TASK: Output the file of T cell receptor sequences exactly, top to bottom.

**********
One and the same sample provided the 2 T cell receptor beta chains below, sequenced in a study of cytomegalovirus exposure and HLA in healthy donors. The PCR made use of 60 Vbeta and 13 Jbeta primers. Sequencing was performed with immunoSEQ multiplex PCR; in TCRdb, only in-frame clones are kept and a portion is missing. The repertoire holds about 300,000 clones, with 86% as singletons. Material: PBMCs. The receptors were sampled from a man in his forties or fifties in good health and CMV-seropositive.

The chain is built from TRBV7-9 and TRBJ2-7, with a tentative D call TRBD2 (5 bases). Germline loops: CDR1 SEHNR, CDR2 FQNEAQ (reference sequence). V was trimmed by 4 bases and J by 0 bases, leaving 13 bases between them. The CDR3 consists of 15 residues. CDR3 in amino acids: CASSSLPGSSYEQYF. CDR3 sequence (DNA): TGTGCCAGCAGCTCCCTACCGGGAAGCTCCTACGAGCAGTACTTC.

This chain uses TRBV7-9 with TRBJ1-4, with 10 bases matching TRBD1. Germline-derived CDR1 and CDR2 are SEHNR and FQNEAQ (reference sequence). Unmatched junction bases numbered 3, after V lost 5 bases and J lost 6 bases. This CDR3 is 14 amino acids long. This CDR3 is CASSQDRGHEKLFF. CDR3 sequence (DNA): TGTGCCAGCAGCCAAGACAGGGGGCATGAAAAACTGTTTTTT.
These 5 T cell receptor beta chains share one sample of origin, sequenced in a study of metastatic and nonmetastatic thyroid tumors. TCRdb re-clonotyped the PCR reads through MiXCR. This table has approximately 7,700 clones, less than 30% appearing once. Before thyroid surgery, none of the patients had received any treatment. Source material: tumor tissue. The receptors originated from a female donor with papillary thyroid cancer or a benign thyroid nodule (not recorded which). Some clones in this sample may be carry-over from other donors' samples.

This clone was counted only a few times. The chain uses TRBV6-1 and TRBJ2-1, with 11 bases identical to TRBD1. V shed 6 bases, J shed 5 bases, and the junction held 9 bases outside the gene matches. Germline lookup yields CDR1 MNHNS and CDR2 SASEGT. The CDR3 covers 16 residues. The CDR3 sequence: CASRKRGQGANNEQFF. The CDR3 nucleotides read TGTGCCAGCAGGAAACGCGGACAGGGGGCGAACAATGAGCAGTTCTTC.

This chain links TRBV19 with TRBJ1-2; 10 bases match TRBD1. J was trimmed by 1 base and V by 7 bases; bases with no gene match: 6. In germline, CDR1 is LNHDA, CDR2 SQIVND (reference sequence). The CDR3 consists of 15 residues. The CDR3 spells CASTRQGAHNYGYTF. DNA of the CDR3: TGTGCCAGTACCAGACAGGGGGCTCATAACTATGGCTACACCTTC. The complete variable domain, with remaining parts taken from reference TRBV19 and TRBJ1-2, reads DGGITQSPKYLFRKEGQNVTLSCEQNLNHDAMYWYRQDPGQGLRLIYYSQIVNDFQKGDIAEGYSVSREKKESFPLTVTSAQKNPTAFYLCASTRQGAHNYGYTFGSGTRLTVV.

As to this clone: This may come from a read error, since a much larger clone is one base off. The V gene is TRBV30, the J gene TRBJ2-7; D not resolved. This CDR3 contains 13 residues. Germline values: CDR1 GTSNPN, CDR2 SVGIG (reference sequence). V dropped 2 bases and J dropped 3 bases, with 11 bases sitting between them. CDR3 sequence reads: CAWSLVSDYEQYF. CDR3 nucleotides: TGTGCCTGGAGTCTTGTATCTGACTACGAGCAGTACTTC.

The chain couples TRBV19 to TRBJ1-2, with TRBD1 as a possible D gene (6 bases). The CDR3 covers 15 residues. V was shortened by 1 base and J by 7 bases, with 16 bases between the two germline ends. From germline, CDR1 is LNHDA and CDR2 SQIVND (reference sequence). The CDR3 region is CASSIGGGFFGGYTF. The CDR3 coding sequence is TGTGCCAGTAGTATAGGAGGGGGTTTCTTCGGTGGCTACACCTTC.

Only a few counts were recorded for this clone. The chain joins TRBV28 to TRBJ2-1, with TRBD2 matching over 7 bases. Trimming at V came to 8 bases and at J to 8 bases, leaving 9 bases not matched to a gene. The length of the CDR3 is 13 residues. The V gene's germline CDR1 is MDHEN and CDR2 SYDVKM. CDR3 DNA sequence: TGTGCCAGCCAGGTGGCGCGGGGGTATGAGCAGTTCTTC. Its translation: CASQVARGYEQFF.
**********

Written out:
One and the same sample provided the 2 T cell receptor beta chains below, sequenced in a study of cytomegalovirus exposure and HLA in healthy donors. The PCR made use of 60 Vbeta and 13 Jbeta primers. Sequencing was performed with immunoSEQ multiplex PCR; in TCRdb, only in-frame clones are kept and a portion is missing. The repertoire holds about 300,000 clones, with 86% as singletons. Material: PBMCs. The receptors were sampled from a man in his forties or fifties in good health and CMV-seropositive.

The chain is built from TRBV7-9 and TRBJ2-7, with a tentative D call TRBD2 (5 bases). Germline loops: CDR1 SEHNR, CDR2 FQNEAQ (reference sequence). V was trimmed by 4 bases and J by 0 bases, leaving 13 bases between them. The CDR3 consists of 15 residues. CDR3 in amino acids: CASSSLPGSSYEQYF. CDR3 sequence (DNA): TGTGCCAGCAGCTCCCTACCGGGAAGCTCCTACGAGCAGTACTTC.

This chain uses TRBV7-9 with TRBJ1-4, with 10 bases matching TRBD1. Germline-derived CDR1 and CDR2 are SEHNR and FQNEAQ (reference sequence). Unmatched junction bases numbered 3, after V lost 5 bases and J lost 6 bases. This CDR3 is 14 amino acids long. This CDR3 is CASSQDRGHEKLFF. CDR3 sequence (DNA): TGTGCCAGCAGCCAAGACAGGGGGCATGAAAAACTGTTTTTT.
These 5 T cell receptor beta chains share one sample of origin, sequenced in a study of metastatic and nonmetastatic thyroid tumors. TCRdb re-clonotyped the PCR reads through MiXCR. This table has approximately 7,700 clones, less than 30% appearing once. Before thyroid surgery, none of the patients had received any treatment. Source material: tumor tissue. The receptors originated from a female donor with papillary thyroid cancer or a benign thyroid nodule (not recorded which). Some clones in this sample may be carry-over from other donors' samples.

This clone was counted only a few times. The chain uses TRBV6-1 and TRBJ2-1, with 11 bases identical to TRBD1. V shed 6 bases, J shed 5 bases, and the junction held 9 bases outside the gene matches. Germline lookup yields CDR1 MNHNS and CDR2 SASEGT. The CDR3 covers 16 residues. The CDR3 sequence: CASRKRGQGANNEQFF. The CDR3 nucleotides read TGTGCCAGCAGGAAACGCGGACAGGGGGCGAACAATGAGCAGTTCTTC.

This chain links TRBV19 with TRBJ1-2; 10 bases match TRBD1. J was trimmed by 1 base and V by 7 bases; bases with no gene match: 6. In germline, CDR1 is LNHDA, CDR2 SQIVND (reference sequence). The CDR3 consists of 15 residues. The CDR3 spells CASTRQGAHNYGYTF. DNA of the CDR3: TGTGCCAGTACCAGACAGGGGGCTCATAACTATGGCTACACCTTC. The complete variable domain, with remaining parts taken from reference TRBV19 and TRBJ1-2, reads DGGITQSPKYLFRKEGQNVTLSCEQNLNHDAMYWYRQDPGQGLRLIYYSQIVNDFQKGDIAEGYSVSREKKESFPLTVTSAQKNPTAFYLCASTRQGAHNYGYTFGSGTRLTVV.

As to this clone: This may come from a read error, since a much larger clone is one base off. The V gene is TRBV30, the J gene TRBJ2-7; D not resolved. This CDR3 contains 13 residues. Germline values: CDR1 GTSNPN, CDR2 SVGIG (reference sequence). V dropped 2 bases and J dropped 3 bases, with 11 bases sitting between them. CDR3 sequence reads: CAWSLVSDYEQYF. CDR3 nucleotides: TGTGCCTGGAGTCTTGTATCTGACTACGAGCAGTACTTC.

The chain couples TRBV19 to TRBJ1-2, with TRBD1 as a possible D gene (6 bases). The CDR3 covers 15 residues. V was shortened by 1 base and J by 7 bases, with 16 bases between the two germline ends. From germline, CDR1 is LNHDA and CDR2 SQIVND (reference sequence). The CDR3 region is CASSIGGGFFGGYTF. The CDR3 coding sequence is TGTGCCAGTAGTATAGGAGGGGGTTTCTTCGGTGGCTACACCTTC.

Only a few counts were recorded for this clone. The chain joins TRBV28 to TRBJ2-1, with TRBD2 matching over 7 bases. Trimming at V came to 8 bases and at J to 8 bases, leaving 9 bases not matched to a gene. The length of the CDR3 is 13 residues. The V gene's germline CDR1 is MDHEN and CDR2 SYDVKM. CDR3 DNA sequence: TGTGCCAGCCAGGTGGCGCGGGGGTATGAGCAGTTCTTC. Its translation: CASQVARGYEQFF.